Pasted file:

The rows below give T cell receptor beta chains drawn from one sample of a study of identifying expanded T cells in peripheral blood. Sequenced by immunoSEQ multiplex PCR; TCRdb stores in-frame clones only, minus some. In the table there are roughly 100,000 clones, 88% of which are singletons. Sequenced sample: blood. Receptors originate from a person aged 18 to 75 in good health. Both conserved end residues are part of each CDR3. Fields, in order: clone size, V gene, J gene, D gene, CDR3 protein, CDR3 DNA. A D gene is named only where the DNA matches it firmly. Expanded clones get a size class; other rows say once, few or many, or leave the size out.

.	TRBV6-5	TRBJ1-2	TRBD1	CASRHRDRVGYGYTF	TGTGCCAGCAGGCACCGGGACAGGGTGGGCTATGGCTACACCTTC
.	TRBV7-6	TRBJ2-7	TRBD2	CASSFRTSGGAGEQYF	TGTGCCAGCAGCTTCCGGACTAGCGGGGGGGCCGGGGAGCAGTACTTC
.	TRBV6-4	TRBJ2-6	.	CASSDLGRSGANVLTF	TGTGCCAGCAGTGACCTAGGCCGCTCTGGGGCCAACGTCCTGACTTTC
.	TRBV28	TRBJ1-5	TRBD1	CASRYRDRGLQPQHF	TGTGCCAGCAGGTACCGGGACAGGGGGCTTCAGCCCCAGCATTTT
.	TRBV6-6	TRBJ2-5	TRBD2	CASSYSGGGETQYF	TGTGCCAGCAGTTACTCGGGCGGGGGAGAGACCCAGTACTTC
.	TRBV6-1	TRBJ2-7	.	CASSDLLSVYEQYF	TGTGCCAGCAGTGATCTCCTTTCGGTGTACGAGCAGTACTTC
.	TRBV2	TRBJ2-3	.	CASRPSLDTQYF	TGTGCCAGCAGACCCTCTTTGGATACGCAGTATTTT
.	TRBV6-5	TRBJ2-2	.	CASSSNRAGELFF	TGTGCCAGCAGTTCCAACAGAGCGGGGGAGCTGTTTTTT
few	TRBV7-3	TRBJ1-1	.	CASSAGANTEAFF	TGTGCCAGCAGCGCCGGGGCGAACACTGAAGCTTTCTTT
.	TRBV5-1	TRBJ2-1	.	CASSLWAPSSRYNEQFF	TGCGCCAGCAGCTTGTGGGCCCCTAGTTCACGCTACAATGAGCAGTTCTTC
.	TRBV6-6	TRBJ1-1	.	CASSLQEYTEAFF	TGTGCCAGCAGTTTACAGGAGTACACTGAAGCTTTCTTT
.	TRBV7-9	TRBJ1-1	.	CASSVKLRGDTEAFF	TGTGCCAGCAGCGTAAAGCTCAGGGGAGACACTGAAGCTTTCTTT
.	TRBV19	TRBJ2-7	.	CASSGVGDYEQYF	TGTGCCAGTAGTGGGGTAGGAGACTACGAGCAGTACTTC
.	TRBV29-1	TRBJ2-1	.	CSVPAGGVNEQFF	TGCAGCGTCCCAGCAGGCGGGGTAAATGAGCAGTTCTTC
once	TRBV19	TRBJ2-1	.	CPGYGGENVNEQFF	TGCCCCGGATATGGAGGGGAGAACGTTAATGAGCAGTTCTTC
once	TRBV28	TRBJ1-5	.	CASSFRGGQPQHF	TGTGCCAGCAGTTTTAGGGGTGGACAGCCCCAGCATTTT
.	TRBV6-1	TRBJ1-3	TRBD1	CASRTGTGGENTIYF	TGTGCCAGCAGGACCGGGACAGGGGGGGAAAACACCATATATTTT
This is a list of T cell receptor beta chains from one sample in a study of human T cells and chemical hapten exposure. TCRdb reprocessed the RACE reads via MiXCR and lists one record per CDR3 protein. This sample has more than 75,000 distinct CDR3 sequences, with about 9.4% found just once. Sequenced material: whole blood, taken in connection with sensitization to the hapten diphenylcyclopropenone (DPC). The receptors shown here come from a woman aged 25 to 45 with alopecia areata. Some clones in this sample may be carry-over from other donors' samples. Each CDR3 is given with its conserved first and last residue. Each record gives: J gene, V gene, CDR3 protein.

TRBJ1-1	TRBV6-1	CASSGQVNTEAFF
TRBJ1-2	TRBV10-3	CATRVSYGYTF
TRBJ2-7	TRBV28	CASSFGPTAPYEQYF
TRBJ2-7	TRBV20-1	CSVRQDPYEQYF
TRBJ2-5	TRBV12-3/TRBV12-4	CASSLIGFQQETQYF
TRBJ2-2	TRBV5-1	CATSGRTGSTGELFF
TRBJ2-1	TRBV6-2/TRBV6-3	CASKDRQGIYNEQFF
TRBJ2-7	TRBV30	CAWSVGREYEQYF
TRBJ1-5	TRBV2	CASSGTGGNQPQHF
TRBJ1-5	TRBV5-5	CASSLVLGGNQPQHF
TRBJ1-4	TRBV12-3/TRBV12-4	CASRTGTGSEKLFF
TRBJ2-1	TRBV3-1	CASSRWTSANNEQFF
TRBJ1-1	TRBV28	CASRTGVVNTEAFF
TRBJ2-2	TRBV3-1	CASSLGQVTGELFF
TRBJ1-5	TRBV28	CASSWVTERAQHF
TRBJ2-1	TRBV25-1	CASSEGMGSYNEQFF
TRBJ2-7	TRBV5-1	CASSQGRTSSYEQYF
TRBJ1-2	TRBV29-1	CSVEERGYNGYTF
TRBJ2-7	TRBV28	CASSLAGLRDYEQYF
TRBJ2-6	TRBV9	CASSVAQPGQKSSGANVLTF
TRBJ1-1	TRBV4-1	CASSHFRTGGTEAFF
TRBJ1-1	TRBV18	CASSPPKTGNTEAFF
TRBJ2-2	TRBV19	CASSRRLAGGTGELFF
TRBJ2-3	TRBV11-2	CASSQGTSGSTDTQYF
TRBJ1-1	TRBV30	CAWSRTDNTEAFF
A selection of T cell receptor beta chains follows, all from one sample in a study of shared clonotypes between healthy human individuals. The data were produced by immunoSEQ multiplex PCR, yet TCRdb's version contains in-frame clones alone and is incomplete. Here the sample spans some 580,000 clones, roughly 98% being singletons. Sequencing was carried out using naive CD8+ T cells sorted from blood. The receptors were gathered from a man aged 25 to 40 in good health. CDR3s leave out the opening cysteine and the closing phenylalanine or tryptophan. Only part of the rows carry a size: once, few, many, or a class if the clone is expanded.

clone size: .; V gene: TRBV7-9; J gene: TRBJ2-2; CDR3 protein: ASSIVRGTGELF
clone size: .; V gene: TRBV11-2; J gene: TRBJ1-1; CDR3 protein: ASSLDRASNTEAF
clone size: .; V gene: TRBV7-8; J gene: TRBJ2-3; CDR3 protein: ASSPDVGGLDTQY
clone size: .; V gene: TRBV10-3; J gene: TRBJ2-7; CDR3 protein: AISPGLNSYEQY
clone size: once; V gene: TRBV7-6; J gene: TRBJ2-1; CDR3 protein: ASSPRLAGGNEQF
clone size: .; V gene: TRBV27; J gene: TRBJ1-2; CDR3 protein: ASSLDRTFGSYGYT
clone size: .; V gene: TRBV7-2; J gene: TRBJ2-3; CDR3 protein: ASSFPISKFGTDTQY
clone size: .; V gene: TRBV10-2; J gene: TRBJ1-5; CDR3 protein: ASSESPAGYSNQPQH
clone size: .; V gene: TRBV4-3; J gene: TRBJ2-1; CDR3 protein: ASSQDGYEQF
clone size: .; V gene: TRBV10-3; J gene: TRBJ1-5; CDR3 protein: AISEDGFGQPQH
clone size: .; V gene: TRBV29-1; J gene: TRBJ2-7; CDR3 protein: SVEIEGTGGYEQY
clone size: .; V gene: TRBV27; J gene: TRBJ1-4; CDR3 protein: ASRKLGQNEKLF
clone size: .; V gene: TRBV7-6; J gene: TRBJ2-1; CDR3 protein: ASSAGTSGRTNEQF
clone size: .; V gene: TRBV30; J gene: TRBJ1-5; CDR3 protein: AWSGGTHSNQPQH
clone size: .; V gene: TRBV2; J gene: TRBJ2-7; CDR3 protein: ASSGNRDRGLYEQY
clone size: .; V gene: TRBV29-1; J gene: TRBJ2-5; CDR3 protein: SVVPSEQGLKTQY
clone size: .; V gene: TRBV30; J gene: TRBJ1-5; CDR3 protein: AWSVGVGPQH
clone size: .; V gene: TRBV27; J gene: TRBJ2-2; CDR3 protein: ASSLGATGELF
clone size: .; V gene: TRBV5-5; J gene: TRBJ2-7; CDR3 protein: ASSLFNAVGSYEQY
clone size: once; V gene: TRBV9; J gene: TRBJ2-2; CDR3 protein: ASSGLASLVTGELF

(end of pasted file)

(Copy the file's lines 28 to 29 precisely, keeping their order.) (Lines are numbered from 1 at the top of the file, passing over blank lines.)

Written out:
TRBJ1-5	TRBV2	CASSGTGGNQPQHF
TRBJ1-5	TRBV5-5	CASSLVLGGNQPQHF